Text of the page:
Spain Moves To Adopt EU Copyright Laws

Spain has adopted a European Union copyright directive that allows third-party online news platforms to negotiate directly with content providers, Reuters reported. This will allow Alphabet’s Google News to return to the country.

In September of 2014, Google News, which links to third-party content, closed in response to legislation that forced it to pay a collective licensing fee to republish headlines or snippets of news.

The EU legislation, which must be adopted by all member states, requires platforms such as Google, Facebook and others to share revenue with publishers but it also removes the collective fee and allows them to reach individual or group agreements with publishers.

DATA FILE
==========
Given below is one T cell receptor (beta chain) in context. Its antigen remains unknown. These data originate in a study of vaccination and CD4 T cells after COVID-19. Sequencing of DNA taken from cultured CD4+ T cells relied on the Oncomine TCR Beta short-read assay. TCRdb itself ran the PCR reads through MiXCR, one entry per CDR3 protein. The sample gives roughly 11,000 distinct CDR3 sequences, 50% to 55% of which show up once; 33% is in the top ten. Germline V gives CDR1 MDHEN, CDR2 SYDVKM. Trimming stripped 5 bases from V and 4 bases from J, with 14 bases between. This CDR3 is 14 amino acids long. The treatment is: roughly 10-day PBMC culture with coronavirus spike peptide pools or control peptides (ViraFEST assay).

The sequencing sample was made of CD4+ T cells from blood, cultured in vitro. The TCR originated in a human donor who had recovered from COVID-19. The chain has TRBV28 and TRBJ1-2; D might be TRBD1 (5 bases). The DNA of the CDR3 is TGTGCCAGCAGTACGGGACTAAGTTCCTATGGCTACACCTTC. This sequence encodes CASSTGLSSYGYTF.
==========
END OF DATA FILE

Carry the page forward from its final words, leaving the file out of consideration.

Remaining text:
Google said it wanted to bring its news services back to Spain but would closely analyse the law before making any firm commitment.

“Based on the initial information… conditions look promising for the potential launch of Google News in Spain. However, we will need to see the final law before making any formal announcements,” a spokesperson said in an email.

Spain’s Culture Ministry said the new law brought national copyright legislation into step with the digital environment and would help artists and creators to receive fair remuneration for their work.

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